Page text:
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Old 10-11-2006
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I've got to agree with Jeff. Simple reefing works nicely as long as you've done it before you start to say "Gee, I should have reefed...". Less stuff to go wrong and jam in places where you can't reach it.

When it comes to stowing the main completely, I was taught that if you really want to look "proper" you can slowly release the halyard with one had, while moving forward and flaking the sail on the boom at the same time. Drop it two feet, flake the fold, drop the next two feet, etc. It only comes down once--and never drops on deck. Both neater and faster than dropping the main and then flaking it, once you get the hang of it.
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Old 10-11-2006
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I am not a fan of stack packs. I would think they catch a lot of wind and would be a problem offshore. I don't use any system. I don't mind going forward to reef or drop the Main.
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Old 10-11-2006
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I had lazy jacks and have had the dutchman the past two years. With the dutchman the sail flakes on the main and I use the two line reefing system. Never have to go forward untill I need to shake out the reef.
With the dutchman I don't need to tack the sail down to the boom. I believe that is one of the selling points, the inventor was a single handed sailor and had a problem with going forward alone.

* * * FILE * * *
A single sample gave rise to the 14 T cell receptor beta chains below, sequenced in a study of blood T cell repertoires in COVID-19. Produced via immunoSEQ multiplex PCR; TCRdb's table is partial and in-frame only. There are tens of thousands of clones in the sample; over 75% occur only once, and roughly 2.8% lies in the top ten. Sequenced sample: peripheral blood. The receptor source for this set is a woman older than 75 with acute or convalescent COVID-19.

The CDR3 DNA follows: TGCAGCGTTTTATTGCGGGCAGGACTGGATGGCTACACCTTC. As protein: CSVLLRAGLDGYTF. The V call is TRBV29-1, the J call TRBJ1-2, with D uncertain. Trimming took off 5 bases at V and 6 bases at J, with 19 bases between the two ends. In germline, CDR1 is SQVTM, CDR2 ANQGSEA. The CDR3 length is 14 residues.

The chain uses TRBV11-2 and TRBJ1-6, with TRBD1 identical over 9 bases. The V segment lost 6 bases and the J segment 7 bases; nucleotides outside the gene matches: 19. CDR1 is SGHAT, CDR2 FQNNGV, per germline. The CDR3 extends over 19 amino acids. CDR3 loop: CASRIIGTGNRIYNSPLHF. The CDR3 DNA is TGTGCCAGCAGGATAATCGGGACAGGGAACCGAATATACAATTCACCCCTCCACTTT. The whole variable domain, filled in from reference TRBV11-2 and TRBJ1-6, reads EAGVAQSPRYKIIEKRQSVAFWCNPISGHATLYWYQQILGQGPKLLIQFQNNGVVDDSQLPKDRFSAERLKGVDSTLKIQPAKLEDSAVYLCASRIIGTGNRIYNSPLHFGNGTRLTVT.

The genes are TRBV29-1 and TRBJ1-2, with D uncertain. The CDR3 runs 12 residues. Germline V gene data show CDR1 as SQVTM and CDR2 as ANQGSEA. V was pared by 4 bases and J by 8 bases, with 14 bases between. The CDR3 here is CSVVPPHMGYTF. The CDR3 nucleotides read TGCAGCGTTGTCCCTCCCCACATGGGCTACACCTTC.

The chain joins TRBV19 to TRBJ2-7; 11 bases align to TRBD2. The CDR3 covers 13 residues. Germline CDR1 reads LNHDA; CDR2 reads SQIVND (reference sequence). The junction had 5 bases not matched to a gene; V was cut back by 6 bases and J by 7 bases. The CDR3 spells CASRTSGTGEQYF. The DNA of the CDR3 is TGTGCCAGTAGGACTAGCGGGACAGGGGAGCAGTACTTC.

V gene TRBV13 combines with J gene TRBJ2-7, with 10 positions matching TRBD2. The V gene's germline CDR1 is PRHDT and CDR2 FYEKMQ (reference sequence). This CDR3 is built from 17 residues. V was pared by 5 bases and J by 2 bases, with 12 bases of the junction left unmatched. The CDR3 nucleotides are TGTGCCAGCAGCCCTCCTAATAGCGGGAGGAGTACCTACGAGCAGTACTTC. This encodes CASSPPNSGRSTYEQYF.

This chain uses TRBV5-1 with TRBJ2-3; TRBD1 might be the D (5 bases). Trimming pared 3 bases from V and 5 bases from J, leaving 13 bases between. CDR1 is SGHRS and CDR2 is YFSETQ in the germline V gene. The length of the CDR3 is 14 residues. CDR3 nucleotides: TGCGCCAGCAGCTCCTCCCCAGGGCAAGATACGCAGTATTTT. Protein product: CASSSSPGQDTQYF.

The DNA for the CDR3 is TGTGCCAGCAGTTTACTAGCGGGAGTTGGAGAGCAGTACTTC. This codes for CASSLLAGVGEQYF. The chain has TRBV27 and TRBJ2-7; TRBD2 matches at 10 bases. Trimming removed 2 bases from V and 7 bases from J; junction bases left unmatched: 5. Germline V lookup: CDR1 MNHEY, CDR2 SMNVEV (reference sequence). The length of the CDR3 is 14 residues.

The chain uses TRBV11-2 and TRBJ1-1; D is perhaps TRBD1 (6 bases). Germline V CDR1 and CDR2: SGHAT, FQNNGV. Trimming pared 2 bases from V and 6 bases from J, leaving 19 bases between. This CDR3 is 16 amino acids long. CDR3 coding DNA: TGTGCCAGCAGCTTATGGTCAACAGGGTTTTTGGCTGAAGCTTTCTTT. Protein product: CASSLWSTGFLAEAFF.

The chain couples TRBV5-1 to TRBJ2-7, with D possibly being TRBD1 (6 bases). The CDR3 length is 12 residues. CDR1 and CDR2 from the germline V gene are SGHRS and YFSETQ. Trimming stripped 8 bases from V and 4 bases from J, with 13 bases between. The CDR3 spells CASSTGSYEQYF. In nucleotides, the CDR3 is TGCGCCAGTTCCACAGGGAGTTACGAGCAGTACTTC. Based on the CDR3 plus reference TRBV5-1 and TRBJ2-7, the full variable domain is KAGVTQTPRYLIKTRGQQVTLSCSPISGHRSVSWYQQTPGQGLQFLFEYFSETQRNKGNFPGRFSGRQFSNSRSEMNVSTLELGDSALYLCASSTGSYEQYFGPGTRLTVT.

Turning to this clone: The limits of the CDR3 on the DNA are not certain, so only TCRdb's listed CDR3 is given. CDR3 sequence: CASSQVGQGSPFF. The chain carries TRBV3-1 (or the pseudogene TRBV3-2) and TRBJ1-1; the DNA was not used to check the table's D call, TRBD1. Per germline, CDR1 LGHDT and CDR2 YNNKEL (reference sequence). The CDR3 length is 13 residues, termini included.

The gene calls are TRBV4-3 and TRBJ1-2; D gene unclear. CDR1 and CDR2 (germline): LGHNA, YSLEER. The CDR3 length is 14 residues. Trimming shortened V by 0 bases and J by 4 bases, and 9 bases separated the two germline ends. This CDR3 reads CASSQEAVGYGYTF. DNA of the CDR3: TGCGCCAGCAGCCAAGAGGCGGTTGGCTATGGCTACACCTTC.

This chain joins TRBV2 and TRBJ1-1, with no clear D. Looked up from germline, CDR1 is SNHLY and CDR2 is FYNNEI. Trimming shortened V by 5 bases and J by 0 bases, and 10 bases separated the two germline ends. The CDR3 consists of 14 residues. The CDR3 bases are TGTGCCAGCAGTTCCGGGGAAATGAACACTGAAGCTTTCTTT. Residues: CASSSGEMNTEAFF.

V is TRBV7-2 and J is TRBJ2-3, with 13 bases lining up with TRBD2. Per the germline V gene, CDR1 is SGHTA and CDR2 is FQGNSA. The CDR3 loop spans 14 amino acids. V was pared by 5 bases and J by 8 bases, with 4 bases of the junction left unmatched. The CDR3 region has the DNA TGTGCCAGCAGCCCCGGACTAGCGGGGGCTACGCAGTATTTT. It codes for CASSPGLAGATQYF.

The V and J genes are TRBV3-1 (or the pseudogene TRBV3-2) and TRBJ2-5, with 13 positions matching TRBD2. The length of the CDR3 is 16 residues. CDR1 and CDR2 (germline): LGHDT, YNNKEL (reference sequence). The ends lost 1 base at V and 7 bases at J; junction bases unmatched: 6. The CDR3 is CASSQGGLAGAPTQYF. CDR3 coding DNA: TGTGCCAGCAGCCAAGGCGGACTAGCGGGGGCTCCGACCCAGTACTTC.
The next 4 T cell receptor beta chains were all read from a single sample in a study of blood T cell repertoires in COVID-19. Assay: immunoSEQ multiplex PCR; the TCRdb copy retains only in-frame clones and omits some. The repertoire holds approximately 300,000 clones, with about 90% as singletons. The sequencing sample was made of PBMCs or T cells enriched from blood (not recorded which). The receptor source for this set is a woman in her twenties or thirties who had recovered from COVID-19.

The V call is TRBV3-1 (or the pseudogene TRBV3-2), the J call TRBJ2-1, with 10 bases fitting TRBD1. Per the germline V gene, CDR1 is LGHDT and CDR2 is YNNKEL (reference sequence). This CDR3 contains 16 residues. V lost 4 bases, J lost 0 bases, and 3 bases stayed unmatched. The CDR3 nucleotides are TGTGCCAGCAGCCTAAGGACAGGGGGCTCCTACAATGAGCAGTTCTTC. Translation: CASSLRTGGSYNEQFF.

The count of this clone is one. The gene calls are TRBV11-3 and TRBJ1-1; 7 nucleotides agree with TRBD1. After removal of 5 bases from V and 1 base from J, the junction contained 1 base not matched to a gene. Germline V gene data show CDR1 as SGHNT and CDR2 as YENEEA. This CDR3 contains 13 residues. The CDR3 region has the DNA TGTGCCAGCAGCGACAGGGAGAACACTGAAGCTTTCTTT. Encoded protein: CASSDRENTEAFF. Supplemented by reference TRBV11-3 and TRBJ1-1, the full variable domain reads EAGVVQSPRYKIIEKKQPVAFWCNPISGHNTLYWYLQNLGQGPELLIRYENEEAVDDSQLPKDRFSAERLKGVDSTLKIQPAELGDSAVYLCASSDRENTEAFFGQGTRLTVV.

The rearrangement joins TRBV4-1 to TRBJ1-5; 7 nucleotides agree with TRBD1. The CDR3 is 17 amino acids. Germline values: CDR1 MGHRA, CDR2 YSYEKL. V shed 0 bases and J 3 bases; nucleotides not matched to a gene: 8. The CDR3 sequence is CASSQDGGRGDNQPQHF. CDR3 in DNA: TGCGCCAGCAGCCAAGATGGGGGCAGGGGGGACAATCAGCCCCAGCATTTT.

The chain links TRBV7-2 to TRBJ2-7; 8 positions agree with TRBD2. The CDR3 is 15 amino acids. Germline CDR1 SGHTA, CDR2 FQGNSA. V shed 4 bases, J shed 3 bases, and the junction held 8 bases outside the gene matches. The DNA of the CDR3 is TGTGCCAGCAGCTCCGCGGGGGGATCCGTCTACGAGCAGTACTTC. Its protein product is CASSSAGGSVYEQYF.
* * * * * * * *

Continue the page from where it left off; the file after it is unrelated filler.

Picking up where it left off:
John
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Old 10-11-2006
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Quote:
Originally Posted by hellosailor
When it comes to stowing the main completely, I was taught that if you really want to look "proper" you can slowly release the halyard with one had, while moving forward and flaking the sail on the boom at the same time. Drop it two feet, flake the fold, drop the next two feet, etc. It only comes down once--and never drops on deck.
I'd say this method might be easier said than done when bouncing around in chop in 20 knots of breeze, especially shorthanded.

Not a fan of lazy jacks myself, we do use them to douse the mainsail so that the dropped sail does not scratch our lexan dodger windows. At any other time, they are stored off the mast and boom on shock cords. This way they do not chafe the main while sailing, and the sail cover fits without modification.

I can see the attraction of the "Dutchman" system but have heard horror stories (which you'll eventually hear of any system) of the lines getting somehow knotted or otherwise jamming in the grommets half way down. Granted, it was probably due to improper setup in the first place.

Last edited by Faster; 10-11-2006 at 05:02 PM.